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UHF staff
  • Saildrones with Diamond Head in the background


Three Saildrone Explorers, uncrewed surface vehicles used to measure ocean data, embarked on a six-month journey around Hawaiʻi Island, Maui, Oʻahu and Kauaʻi to evaluate ocean health across the state. The University of Hawaiʻi at Mānoa and the National Oceanic and Atmospheric Administration's Pacific Marine Environmental Lab (PMEL), and the Cooperative Institute for Climate, Ocean, and Ecosystem Studies (CICOES), are working with Saildrone Inc. to pilot this effort.

The 23-foot ocean drones will send back critical data and images in real-time to scientists in Hawaiʻi and Washington State so they can assess how climate change and ocean acidification are impacting our coastal waters.

The saildrones left from Pacific Shipyards International in Honolulu Harbor on Oʻahu in March and the official mission started on April 1. 

Each saildrone will collect critical ocean chemistry observations around Hawaiʻi to better assess the state's vulnerability to ocean chemistry changes. This effort is a part of the $50 million gift from Dr. Priscilla Chan and Mark Zuckerberg to the Hawaiʻi Institute of Marine Biology in 2022 to improve Hawaiʻi’s ocean health.

The saildrones will provide information about Hawaiian Island nearshore water quality and chemistry in a way that has not been possible using previous shipboard approaches. Advanced safety protocols including automated dynamic positioning and piloting based on real-time measurements of GPS location, winds, and currents; 24/7 on-watch mission managers to oversee all operations; Automatic Identification System for identifying and avoiding other vessels; and highly visible lights and markings keep the vehicle safe even close to shore.

“These ocean drones will be out sampling continuously for the next six months, providing a thousand times more ocean chemistry measurements in coastal waters than has ever been available,” said Christopher Sabine, PhD, UH Mānoa interim Vice Provost for Research and Scholarship and oceanography professor in the School of Ocean and Earth Science and Technology (SOEST).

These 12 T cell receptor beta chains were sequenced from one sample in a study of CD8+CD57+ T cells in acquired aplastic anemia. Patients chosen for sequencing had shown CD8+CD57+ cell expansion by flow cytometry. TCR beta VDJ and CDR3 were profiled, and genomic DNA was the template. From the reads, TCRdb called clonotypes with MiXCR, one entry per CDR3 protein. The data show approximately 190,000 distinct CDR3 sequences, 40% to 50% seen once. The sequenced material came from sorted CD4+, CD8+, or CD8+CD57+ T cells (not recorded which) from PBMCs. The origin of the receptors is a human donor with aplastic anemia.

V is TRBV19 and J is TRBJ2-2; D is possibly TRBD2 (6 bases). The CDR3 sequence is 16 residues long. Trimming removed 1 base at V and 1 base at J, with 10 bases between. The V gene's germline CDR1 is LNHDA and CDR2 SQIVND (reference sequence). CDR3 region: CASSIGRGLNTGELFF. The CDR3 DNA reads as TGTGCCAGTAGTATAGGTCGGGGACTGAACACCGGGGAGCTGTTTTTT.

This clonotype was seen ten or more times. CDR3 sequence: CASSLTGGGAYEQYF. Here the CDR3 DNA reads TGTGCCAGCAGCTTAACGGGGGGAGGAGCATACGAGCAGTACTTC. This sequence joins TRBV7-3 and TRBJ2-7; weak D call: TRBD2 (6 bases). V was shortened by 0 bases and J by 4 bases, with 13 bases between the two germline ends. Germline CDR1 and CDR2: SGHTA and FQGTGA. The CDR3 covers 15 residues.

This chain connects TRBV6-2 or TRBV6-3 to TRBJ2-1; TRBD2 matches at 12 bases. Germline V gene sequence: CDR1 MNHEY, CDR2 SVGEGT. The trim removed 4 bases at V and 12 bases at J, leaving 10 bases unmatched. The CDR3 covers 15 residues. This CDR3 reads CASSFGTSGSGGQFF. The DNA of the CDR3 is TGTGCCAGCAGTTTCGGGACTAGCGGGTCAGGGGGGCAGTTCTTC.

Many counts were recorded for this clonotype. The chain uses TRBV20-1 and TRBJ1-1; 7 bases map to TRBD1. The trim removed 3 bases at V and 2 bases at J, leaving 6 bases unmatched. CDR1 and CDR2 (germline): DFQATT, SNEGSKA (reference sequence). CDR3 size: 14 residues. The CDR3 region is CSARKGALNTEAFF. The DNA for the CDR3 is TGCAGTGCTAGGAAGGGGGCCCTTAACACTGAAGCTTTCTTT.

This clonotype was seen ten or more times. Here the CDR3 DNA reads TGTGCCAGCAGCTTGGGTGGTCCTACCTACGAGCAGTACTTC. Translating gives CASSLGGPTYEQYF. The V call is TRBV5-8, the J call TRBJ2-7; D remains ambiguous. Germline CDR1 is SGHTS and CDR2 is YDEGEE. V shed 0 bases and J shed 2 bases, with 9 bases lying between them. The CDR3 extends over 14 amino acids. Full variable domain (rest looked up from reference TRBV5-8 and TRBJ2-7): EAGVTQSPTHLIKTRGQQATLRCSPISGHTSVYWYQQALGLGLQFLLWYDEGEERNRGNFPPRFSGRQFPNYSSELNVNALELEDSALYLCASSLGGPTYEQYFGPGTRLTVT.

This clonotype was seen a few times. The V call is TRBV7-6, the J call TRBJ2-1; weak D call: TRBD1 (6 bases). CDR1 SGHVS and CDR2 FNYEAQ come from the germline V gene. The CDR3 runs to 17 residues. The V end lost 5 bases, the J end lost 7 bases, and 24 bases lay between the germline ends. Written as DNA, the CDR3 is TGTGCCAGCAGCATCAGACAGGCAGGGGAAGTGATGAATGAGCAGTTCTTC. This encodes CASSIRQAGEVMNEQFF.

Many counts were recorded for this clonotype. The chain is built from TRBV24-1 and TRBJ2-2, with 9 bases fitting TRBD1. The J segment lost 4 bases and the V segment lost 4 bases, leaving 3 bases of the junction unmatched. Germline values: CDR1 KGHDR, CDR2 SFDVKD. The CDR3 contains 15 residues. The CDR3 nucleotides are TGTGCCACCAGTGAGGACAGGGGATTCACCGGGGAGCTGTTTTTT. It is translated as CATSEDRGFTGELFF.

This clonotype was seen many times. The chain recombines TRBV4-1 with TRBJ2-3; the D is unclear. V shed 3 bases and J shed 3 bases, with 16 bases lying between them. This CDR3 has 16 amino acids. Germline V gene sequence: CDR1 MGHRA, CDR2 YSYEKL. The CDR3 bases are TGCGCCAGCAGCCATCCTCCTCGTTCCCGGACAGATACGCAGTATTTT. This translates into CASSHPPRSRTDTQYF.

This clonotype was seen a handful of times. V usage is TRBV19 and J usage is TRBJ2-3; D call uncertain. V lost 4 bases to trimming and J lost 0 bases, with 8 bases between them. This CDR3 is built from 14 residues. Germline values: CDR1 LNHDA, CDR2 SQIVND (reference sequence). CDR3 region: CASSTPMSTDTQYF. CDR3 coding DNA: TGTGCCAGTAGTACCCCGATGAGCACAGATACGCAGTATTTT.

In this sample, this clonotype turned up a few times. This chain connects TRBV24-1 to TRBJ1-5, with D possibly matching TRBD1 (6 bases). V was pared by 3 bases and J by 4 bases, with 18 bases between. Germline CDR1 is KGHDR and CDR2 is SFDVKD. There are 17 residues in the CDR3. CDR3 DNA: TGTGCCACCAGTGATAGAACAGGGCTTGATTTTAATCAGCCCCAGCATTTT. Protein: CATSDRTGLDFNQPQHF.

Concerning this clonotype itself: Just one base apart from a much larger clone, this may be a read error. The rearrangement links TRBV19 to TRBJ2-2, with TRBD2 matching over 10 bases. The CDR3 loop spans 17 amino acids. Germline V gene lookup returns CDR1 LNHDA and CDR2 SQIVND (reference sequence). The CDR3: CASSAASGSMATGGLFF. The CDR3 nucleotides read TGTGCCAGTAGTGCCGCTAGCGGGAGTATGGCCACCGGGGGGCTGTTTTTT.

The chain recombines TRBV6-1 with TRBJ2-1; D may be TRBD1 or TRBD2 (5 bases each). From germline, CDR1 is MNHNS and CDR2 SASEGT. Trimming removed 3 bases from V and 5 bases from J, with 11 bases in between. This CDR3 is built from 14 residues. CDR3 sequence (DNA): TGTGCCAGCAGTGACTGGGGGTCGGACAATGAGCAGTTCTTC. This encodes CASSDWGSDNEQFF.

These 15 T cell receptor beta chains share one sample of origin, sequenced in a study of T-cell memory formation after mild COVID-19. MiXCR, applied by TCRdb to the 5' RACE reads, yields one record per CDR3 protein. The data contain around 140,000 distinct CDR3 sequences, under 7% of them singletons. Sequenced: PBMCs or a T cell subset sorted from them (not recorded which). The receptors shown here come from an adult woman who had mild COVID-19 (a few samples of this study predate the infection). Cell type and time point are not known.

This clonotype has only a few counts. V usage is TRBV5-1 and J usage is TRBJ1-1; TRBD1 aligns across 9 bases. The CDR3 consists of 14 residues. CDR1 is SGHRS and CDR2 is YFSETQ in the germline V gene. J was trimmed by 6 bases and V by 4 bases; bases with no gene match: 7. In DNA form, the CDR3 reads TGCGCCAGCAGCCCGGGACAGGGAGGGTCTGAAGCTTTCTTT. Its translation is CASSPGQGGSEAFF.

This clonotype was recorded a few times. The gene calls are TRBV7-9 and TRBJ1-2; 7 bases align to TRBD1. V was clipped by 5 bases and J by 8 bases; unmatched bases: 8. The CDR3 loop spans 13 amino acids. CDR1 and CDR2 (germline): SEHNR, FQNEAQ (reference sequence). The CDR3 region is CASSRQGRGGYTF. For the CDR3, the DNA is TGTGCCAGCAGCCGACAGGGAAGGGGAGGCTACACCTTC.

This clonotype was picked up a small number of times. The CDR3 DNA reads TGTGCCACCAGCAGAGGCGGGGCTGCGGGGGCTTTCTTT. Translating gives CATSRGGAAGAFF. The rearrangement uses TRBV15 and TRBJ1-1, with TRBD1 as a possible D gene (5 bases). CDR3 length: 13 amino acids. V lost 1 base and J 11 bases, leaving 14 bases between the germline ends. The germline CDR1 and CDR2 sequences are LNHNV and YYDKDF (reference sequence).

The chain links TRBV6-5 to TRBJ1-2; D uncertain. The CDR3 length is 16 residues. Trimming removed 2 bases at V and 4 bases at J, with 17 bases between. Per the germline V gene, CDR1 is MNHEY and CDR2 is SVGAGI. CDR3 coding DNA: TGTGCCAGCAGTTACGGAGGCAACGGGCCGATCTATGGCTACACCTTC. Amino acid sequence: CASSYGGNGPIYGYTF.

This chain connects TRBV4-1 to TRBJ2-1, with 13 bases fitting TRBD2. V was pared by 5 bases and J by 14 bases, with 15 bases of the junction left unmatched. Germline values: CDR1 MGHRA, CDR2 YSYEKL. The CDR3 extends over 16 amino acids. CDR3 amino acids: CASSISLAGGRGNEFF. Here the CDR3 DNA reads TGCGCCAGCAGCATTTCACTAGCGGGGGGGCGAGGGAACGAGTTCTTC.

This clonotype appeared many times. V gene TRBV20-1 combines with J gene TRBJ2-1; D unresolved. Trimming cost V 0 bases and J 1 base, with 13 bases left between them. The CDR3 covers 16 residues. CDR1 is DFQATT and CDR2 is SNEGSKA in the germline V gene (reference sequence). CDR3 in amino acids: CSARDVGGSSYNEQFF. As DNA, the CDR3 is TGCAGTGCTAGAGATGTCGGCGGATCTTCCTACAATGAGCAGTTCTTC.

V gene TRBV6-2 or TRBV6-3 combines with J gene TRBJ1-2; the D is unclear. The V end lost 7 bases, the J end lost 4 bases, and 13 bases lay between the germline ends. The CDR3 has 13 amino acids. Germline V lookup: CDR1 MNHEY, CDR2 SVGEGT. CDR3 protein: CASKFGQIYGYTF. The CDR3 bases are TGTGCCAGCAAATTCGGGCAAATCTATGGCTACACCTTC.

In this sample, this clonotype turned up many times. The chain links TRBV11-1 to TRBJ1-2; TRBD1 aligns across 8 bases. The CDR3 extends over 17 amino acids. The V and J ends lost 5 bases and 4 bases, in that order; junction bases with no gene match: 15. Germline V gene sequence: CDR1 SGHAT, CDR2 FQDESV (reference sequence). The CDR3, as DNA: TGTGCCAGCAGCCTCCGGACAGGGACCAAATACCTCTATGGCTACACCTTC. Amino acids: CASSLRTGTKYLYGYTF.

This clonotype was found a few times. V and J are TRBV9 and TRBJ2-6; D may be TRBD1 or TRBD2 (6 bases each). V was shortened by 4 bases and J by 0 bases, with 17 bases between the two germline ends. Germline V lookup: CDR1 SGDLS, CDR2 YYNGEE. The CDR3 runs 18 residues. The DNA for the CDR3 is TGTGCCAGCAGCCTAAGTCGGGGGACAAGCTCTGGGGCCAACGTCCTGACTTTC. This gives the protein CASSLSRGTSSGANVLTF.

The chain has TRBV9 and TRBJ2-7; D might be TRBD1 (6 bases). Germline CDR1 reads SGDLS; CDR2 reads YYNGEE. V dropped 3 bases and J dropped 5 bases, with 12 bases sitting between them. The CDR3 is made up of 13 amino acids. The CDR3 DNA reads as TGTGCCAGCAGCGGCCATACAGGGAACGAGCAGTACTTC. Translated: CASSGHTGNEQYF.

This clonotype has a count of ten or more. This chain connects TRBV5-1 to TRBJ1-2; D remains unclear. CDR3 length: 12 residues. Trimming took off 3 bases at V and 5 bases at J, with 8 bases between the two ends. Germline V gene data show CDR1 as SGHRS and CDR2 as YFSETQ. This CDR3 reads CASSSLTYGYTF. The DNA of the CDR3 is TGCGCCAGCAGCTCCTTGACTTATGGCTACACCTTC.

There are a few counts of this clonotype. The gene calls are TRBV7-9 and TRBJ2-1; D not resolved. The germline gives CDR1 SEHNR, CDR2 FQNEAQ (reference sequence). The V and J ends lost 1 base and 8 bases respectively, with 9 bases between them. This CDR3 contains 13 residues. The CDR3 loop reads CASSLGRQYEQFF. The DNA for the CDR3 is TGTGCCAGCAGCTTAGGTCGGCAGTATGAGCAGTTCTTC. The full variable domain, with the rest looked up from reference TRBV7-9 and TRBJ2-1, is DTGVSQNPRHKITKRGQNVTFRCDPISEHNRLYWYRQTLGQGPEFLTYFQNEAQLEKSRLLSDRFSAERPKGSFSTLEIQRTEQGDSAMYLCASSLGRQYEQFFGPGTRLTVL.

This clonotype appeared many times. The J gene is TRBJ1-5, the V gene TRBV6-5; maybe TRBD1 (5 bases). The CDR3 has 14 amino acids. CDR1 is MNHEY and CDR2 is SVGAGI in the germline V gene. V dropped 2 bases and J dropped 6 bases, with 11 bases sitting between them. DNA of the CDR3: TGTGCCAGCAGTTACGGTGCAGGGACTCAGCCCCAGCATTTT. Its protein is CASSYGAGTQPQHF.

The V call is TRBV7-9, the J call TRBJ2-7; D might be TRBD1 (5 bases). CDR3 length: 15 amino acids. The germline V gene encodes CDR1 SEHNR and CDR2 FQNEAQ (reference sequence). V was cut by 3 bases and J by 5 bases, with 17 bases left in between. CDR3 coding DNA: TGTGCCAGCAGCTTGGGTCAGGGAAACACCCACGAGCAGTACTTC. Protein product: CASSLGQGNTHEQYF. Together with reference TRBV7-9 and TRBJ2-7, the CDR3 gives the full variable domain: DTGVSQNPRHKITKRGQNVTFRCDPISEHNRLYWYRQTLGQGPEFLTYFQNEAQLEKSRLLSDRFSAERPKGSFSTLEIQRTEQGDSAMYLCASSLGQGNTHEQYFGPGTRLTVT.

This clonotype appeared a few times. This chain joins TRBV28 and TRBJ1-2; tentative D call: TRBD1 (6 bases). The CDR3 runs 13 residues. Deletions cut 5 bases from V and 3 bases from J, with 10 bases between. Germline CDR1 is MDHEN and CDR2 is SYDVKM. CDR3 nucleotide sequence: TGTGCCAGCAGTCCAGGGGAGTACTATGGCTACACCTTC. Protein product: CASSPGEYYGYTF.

Beginning off of Hawaiʻi Island, two saildrones will zigzag between the island’s coastline and 5 kilometers offshore, and the third saildrone will sail a direct continuous route around the island. The instruments will only monitor atmospheric and ocean properties and will not collect any data that can be used to identify people, marine mammals or fish locations.

“The saildrones will be measuring different water quality measurements and this will help tell us a little bit about how our water chemistry is changing with climate change, and with changing ocean conditions in our nearshore environment,” said Amy Markel, an oceanography PhD student who is working with Sabine on this project.

‘Hot spots’ of ocean acidification

The saildrone's integration of pH and carbon dioxide measurements gives researchers the ability to better understand whether nearshore waters are accumulating fossil fuel emissions. They will be able to develop maps from field measurements to help them look for “hot spots” of ocean acidification.

With these maps, researchers can determine where it will be safe for organisms that use calcium carbonate to accrete (build) their skeletons or shells (corals, oysters, crabs, etc.), or where the carbon water chemistry will likely erode or reduce these organisms’ ability to build their bodies. 

It's important to recognize where there may be areas that are more vulnerable to changing carbon chemistry, or spots where organisms may have a lower ability to accrete.

A collaborative effort

This effort is a collaboration between UH Mānoa (who is covering the cost for two saildrones), CICOES (who is covering the cost of one saildrone with funding from the Integrated Ocean Observing System Ocean Technology Transition program), and Saildrone Inc. who will be operating the vehicles.

“Saildrone is thrilled to partner with UH Mānoa and CICOES on this important mission to better understand ocean chemistry around the Hawaiian Islands,” said Matt Womble, Saildrone Director of Ocean Data Programs. “In 2013, Saildrone performed the first ‘no-handed’ Pacific Crossing from San Francisco to Oʻahu; 10 years on, we’re proud to continue our work in Hawaiʻi, further demonstrating the capabilities of our Explorer-class vehicles to better understand how oceans are changing.”

The research is also connected to a NOAA-funded project to assess the vulnerability of the Hawaiian Islands to climate change and ocean acidification.


If you would like to learn how you can support UH students and programs like this, please contact us at 808 376-7800 or send us a message.

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The University of Hawai‘i Foundation, a nonprofit organization, raises private funds to support the University of Hawai‘i System. The mission of the University of Hawai‘i Foundation is to unite donors’ passions with the University of Hawai‘i’s aspirations by raising philanthropic support and managing private investments to benefit UH, the people of Hawai‘i and our future generations.